Friday, 24 December 2021

Silent Night, Deadly Night (1984) - Horror Film Review

I've discovered in the past year that I have a real soft spot for eighties slashers, that really was a golden age for the genre, full of trashy films with fun kills and plenty of blood. Christmas horror films have a genre all to themselves brilliantly, it is a great time of year to set a horror, the juxtaposition of all things happy and light alongside darkness and insanity. Silent Night, Deadly Night came from director Charles E. Sellier Jr in his feature length directorial debut. It features a great killer, but the pacing means there is too much down time in the middle.

As a child, Billy witnessed his parents getting murdered by a criminal dressed up as Santa Claus. Understandably this led to him having a lifelong fear of the fictional man, who he believes has the right to severely punish those who haven't been good. With the help of a nun from the orphanage where he grew up, Billy (Robert Brian Wilson) now eighteen, gets a job at a local toy store. All is going well until Christmas comes around, Billy gets triggered by all the festive decorations, things are made worse when the store owner, Mr. Sims (Britt Leach - Weird Science) gets the boy to dress up as Santa for visitors to the store. His final bit of sanity is lost when during a Christmas Eve after party at the store he witnesses a colleague in the midst of getting raped. This begins a night of terror as Billy rampages around the small town, convinced he is Santa, and determined to punish everyone he judges as having been naughty.

Parts of this felt like a Christmas themed Halloween, both Michael Myers and Billy had a childhood event that changed their life, both brought up in institutions, both obviously killing during a yearly event, and both even have someone who knows them better than anyone else trying to track them down, in this case the only nun at the orphanage that showed Billy any kindness. Where this is different is that we get to see plenty of the troubled teen before he snaps. The film opens with him as a child witnessing his parents murder, before leaping forward a few years to show his experiences as an orphan. Then we get a jolly little segment that includes a montage of him working at the toy store. Anyone could have seen that that was not the best place to put a boy with severe psychological troubles associated with Christmas! Due to all this the killer's identity is always known, but to all the many children he meets along the way they firmly believe him to be Father Christmas and so constantly go out their way to help him and interact with him.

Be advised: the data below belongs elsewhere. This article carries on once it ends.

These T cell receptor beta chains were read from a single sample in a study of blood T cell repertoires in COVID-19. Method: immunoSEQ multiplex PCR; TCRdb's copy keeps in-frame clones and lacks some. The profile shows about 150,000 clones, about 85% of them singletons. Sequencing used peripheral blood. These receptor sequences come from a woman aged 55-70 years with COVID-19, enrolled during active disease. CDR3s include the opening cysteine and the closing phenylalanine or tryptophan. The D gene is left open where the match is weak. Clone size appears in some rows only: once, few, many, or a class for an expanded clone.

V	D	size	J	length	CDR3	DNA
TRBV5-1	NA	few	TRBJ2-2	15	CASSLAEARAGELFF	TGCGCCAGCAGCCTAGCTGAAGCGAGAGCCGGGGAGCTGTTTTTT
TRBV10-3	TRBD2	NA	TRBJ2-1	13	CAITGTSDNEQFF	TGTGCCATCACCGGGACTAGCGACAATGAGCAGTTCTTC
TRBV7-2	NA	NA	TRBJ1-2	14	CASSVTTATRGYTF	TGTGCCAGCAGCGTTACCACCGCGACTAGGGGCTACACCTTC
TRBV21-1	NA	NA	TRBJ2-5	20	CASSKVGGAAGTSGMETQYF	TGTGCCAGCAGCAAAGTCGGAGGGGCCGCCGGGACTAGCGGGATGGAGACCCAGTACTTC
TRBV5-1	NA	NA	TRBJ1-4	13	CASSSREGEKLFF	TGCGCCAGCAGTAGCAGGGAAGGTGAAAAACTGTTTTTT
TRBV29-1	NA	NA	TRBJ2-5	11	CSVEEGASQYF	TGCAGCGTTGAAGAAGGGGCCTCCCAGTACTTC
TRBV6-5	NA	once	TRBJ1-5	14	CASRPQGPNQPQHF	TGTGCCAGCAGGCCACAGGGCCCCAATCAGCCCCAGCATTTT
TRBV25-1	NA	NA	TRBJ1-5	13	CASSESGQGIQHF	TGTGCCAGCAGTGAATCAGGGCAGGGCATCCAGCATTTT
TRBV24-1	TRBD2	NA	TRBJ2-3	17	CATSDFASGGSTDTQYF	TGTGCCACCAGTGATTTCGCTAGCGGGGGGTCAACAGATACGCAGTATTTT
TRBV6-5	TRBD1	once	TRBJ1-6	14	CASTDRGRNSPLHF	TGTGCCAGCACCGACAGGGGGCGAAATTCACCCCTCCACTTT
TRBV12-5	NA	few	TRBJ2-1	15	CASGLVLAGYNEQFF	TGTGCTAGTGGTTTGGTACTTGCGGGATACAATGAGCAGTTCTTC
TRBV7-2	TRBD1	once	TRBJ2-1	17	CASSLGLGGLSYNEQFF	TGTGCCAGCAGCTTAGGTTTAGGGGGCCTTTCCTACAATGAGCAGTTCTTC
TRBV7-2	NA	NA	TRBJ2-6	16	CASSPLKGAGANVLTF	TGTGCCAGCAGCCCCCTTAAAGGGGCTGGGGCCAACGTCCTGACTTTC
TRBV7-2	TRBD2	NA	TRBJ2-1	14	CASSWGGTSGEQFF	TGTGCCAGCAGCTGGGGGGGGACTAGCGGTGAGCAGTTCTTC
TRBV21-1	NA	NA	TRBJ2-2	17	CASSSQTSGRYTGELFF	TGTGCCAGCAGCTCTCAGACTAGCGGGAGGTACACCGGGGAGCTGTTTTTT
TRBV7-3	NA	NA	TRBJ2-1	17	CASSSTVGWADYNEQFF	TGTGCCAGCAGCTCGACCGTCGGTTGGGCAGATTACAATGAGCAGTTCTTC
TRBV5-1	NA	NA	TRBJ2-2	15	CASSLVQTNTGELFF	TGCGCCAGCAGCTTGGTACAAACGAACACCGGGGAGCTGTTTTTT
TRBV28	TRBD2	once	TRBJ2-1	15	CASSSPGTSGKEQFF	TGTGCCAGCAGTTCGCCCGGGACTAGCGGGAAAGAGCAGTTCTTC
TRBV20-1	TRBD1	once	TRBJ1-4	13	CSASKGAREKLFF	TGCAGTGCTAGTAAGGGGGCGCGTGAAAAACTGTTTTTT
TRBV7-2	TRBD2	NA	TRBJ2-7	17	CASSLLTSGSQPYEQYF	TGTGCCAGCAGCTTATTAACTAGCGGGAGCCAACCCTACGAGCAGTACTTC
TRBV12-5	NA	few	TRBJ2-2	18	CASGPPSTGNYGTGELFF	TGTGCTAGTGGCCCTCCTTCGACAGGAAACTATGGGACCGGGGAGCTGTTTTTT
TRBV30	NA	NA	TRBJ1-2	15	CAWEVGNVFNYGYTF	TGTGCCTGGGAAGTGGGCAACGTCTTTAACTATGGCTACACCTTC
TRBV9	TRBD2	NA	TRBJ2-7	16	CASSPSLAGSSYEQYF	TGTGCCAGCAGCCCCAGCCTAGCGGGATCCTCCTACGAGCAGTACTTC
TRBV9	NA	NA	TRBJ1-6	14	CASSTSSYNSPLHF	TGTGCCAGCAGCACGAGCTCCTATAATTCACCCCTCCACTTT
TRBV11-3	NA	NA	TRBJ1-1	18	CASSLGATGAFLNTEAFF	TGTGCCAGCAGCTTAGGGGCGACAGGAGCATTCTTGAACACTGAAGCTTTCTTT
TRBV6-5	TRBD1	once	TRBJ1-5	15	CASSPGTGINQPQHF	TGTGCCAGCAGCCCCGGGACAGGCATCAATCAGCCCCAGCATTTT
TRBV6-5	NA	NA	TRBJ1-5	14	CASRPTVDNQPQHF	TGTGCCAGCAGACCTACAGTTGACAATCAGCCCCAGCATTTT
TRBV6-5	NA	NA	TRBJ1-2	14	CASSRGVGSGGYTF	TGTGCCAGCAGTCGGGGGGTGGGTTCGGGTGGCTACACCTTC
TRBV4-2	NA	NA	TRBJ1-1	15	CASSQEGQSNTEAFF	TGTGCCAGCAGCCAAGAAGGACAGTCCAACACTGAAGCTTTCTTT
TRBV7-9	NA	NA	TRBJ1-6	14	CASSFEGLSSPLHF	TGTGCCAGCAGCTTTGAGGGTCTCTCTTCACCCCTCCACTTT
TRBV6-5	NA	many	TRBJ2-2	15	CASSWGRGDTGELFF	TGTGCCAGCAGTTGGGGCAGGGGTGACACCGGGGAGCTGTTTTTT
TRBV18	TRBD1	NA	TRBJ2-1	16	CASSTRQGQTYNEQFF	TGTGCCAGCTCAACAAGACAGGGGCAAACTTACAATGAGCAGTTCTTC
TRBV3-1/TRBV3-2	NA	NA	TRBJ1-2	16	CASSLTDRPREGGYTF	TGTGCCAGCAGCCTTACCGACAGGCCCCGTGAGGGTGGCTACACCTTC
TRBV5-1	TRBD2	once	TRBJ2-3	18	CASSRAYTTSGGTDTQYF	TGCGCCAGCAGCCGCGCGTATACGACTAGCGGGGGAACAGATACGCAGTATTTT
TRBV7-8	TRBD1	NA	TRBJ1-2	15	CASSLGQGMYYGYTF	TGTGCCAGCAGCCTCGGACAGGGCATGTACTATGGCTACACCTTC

There are plenty of kills which vary between looking tame, such as strangulations, and being inventively messy, such as when he impales a woman on a mounted deer's antlers, or when he flings a character through a window, a later neat shot showing the victim with huge shards of glass imbedded in them. Then there is a memorable moment where he punishes a thief who had stolen a teens sleigh. These kills all looked fun, of course practical effects used, and a bit of blood to sell the violence, but not too much. The middle of the film is where things fall apart a little bit. There was a great section taking place at the after work party, but then after this things begin to feel fragmented with Billy randomly turning up at different spots around town. Even worse is then the switch to the following day. It is always novel to have horror set during daylight hours, yet this down time that makes up a sizeable chunk of the third act causes the film to lose momentum. It pulls it together for an enjoyable finale, but the lead up to that was a little bit dull.

Silent Night, Deadly Night was a festive slasher I have long wanted to see. While there is the dip in excitement towards the end it still wasn't a bad film. I liked the killer's twisted sense of right and wrong, while his backstory makes his antics a little bit understandable. A fun alternate choice of film to watch this Christmas. The film can be currently found on Shudder.


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